Strictly Focused on Stress Test as Man. United Play: Euro CreditJohn Glover and Katie Linsell
Manchester United will play Chelsea and Strictly Come Dancing will flit across British TV screens unwatched by London’s financiers on Sunday. They’ll be focused on the outcome of the widest-ranging review of Europe’s financial system.
Results of the health check for the region’s 130 most important lenders are being presented before lunch. There’ll then be analyst calls with regulators followed by internal conferences at banks and brokerage firms. Societe Generale SA plans to speak with clients, while BNP Paribas SA has its conference call set for 7 p.m., before Downton Abbey airs later in the evening.
“It’s all going to be very exciting,” said Filippo Alloatti, who helps oversee about $47 billion as an analyst at Hermes Fund Managers Ltd. in London and will be in the office on Sunday to avoid distractions at home. “My sixth sense tells me that when everyone thinks there’ll be no surprises, that’s when you get them.”
Alloatti, an Inter Milan supporter, said he wanted to watch the soccer, one of the biggest games of the season, because he’s a fan of Chelsea’s manager Jose Mourinho.
The check-up that’s keeping financiers at their desks on a weekend has taken 12 months to carry out and involved about 6,000 people exploring the nooks and crannies of the region’s biggest lenders. It’s a prelude to the European Central Bank taking over as single supervisor of the euro zone’s banking system from next month.
There are tests to make sure banks are strong enough and have sufficient liquid assets to withstand a financial crisis. Those who fail will have two weeks to set out how they plan to make good the shortfall.
“I’ll be on calls and going through data,” said Gildas Surry, a banking analyst at BNP Paribas in London, who plans to spend Sunday afternoon at the office. “Their views will drive the price action on Monday morning.”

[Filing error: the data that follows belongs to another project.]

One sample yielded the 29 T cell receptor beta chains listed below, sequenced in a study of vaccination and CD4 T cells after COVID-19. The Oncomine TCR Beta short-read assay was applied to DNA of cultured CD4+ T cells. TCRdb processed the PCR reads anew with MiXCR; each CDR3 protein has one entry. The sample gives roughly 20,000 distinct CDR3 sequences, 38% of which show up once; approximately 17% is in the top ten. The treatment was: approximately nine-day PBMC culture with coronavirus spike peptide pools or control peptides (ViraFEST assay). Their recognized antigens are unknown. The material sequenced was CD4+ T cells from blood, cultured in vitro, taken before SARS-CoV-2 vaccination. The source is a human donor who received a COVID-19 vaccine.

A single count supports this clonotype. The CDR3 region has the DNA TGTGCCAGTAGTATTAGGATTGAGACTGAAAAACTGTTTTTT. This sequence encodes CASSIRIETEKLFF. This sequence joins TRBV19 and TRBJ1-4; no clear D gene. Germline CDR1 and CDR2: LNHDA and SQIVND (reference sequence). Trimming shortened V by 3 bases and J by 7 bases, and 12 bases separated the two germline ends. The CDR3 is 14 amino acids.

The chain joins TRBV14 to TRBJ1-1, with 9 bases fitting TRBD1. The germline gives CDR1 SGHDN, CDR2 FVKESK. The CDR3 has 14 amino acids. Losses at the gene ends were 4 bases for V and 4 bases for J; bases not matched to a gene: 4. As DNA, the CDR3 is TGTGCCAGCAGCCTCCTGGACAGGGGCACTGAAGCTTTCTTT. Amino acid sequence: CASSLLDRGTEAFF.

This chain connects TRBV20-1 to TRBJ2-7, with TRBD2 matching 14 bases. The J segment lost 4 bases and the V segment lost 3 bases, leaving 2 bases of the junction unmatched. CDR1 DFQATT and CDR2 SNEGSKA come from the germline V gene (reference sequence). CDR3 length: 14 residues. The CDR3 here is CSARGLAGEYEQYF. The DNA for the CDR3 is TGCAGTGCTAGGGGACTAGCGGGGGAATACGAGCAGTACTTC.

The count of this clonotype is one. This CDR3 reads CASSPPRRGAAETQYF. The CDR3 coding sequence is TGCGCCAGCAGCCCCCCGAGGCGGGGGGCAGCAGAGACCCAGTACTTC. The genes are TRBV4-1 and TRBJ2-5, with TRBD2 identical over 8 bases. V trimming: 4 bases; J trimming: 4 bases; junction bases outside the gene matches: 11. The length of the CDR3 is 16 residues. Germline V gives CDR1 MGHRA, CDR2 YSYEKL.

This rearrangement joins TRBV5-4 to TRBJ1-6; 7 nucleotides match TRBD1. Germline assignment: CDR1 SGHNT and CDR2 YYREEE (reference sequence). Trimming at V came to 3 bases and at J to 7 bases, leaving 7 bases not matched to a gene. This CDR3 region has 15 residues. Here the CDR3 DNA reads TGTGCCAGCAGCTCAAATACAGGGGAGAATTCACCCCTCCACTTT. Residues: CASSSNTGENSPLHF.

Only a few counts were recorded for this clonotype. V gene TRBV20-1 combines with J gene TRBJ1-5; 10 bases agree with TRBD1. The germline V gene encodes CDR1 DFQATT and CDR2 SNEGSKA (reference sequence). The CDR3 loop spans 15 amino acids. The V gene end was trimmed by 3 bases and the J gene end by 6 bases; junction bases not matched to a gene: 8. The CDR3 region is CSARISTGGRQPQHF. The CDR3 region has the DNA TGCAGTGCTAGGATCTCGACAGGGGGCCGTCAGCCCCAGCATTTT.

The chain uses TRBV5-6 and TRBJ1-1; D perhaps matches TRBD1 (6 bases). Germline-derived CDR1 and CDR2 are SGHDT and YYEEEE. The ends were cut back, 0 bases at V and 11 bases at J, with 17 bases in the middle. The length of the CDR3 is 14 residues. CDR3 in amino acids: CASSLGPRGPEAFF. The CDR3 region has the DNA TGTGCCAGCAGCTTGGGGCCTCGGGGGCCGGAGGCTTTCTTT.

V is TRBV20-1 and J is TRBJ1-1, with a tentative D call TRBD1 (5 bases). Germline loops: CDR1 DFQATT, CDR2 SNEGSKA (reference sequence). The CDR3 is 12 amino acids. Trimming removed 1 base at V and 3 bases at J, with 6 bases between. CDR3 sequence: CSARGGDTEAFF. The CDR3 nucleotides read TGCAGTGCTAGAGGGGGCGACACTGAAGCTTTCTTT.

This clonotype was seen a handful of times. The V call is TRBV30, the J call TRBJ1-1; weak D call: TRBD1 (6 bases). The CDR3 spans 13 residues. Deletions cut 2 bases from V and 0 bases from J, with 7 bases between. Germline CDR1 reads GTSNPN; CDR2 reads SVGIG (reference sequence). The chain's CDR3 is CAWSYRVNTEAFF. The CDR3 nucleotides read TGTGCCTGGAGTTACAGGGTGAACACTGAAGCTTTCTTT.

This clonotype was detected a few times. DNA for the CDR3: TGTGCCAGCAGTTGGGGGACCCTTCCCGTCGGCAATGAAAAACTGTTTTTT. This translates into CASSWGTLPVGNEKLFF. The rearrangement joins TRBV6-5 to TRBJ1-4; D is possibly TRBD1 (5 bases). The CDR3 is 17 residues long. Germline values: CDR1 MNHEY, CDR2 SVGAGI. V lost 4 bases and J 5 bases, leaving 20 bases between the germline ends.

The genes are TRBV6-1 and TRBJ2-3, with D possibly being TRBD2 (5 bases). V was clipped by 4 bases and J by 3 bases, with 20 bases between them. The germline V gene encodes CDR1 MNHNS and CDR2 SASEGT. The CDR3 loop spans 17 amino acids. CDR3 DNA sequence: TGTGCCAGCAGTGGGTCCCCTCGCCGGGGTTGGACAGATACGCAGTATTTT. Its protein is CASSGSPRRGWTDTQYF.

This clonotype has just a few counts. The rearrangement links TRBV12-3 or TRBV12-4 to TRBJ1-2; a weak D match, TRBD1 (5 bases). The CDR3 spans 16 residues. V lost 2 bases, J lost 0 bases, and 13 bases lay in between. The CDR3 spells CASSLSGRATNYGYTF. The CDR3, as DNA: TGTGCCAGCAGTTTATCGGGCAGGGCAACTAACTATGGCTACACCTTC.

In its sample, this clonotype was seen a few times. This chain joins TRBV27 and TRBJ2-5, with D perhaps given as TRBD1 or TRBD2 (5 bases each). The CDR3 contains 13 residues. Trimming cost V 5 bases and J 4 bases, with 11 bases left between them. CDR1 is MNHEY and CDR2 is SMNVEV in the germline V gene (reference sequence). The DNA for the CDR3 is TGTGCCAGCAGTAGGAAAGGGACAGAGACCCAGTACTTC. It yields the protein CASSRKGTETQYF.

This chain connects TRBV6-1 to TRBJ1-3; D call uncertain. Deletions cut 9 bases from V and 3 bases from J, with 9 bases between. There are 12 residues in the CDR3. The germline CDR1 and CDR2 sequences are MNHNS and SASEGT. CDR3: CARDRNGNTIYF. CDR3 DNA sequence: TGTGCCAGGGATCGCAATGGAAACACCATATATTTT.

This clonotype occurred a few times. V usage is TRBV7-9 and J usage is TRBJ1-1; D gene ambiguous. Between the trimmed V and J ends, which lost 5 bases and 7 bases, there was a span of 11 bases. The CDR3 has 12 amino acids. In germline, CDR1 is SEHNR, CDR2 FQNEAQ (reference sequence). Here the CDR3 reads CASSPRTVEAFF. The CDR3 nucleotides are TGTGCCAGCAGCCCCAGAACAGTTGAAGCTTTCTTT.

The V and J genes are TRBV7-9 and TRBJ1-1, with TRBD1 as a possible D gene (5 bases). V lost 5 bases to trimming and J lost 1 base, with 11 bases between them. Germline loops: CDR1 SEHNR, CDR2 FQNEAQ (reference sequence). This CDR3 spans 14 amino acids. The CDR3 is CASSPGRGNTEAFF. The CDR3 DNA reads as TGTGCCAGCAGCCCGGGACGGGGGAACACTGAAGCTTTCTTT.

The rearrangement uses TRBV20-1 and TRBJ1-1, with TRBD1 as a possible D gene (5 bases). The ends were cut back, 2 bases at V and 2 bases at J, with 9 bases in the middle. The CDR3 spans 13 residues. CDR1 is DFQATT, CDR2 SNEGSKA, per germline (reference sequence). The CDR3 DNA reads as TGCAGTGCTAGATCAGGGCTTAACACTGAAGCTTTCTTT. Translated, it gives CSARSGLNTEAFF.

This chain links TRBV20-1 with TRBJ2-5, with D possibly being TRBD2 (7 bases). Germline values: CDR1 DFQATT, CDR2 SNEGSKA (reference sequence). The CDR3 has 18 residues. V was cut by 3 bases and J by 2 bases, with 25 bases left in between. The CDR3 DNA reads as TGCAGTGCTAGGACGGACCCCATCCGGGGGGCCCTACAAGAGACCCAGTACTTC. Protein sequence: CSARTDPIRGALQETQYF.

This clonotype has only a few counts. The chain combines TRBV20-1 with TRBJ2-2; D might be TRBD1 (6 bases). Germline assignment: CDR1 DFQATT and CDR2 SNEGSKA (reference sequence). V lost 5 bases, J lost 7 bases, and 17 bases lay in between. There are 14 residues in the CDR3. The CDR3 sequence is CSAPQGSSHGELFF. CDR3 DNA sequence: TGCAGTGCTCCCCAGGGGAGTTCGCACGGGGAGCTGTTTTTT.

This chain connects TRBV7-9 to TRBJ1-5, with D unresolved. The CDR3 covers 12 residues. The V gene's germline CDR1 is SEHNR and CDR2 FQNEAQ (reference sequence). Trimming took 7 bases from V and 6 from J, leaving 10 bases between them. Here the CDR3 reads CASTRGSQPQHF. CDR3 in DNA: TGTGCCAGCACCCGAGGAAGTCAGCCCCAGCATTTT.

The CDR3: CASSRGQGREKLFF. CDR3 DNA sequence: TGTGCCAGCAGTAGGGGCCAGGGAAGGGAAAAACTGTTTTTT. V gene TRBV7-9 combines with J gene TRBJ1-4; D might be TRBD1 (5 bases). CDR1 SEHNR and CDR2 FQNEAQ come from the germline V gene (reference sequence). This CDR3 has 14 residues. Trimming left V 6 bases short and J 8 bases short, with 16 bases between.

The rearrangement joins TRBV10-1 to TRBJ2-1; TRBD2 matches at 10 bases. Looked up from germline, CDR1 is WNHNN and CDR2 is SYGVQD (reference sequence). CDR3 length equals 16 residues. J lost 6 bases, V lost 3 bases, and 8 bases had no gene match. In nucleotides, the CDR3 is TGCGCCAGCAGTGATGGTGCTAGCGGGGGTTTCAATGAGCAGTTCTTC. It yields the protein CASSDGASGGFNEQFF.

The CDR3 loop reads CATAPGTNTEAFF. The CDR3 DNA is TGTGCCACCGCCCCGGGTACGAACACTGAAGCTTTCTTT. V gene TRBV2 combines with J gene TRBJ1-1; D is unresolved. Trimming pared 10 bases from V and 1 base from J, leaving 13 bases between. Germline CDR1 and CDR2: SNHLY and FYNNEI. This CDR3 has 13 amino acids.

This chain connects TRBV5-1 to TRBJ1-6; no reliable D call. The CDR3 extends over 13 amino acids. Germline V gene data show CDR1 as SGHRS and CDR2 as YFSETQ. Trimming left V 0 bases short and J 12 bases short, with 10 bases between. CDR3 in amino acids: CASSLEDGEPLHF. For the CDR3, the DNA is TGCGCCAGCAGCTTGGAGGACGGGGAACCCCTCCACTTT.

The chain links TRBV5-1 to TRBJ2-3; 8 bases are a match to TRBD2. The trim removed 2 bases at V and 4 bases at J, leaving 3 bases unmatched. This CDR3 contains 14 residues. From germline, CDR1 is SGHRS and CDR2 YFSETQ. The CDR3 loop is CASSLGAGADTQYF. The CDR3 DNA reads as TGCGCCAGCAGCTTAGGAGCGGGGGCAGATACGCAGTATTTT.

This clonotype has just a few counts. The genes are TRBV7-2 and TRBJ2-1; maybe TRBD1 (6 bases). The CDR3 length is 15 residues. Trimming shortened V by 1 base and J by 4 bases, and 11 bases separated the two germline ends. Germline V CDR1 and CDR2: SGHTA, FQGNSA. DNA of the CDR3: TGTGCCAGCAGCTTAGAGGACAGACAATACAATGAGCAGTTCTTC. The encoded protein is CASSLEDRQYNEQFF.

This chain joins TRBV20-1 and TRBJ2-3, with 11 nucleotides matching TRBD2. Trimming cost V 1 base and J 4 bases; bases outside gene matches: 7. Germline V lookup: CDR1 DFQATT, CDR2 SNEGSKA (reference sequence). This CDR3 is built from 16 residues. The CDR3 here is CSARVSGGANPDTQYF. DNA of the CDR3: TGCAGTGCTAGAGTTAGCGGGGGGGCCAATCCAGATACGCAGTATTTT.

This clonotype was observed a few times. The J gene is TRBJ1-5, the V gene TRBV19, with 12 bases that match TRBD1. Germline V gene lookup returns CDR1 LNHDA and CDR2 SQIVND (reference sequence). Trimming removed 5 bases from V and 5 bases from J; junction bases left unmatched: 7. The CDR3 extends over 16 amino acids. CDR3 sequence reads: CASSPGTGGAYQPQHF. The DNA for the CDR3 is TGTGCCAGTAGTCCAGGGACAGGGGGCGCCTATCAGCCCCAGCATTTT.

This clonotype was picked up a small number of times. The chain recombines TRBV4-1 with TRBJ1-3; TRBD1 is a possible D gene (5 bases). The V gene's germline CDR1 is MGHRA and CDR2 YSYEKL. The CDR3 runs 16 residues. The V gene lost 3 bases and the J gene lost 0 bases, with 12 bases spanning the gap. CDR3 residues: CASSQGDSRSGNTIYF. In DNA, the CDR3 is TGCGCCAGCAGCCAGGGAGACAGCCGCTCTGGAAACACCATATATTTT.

Among the issues exercising bankers, analysts and investors is who will pass and who will be forced to raise capital. Previous rounds of Europe-wide stress tests since the financial crisis were viewed by banking analysts as too lenient, making this review an assessment of the ECB as an effective supervisor.
“This isn’t just a test of the banks, it’s a test of the ECB’s credibility,” said Suvi Kosonen, senior bank credit analyst for ING Bank NV in Amsterdam, who will be in the office on Sunday writing commentary, and risks missing the final episode of Heel Holland Bakt, the Dutch version of the U.K.’s Great British Bake Off. “They need to make sure some banks fail for the results to be taken seriously.”
Spot-the-looming-failure is a game analysts and the media are playing in the run-up to the big moment, one which the ECB calls “highly speculative.”
“This is an unprecedented event and that’s created excitement,” said Paola Biraschi, London-based head of financial credit strategy at Royal Bank of Scotland Group Plc who will host ad-hoc calls with investors on Sunday afternoon from the office. “It will feel like a working day.”
Her colleague Alberto Gallo, head of European macro credit research, said he’ll probably be in the office and definitely on the phone.
Eva Olsson, a London-based analyst at Mitsubishi UFJ Securities International Plc, won’t be in the office that day because she’s in the U.S. on business.
“My family will probably check out the sights in New York while I’m working,” said Olsson, who plans to log on from the hotel. “Even with very little data it’s going to be very market sensitive.”
Her 10-strong team will all be logged on, she said.
The review has involved 26 national supervisors and shone a spotlight on about 85 percent of the region’s banking assets, according to the ECB’s website.
“This is a huge, massively complicated exercise,” said Simon Adamson, an analyst at independent research firm CreditSights Inc. in London, who will be logging on from his home office and will host a client call the next day. “We’ve had to blank out Sunday on the calendar.”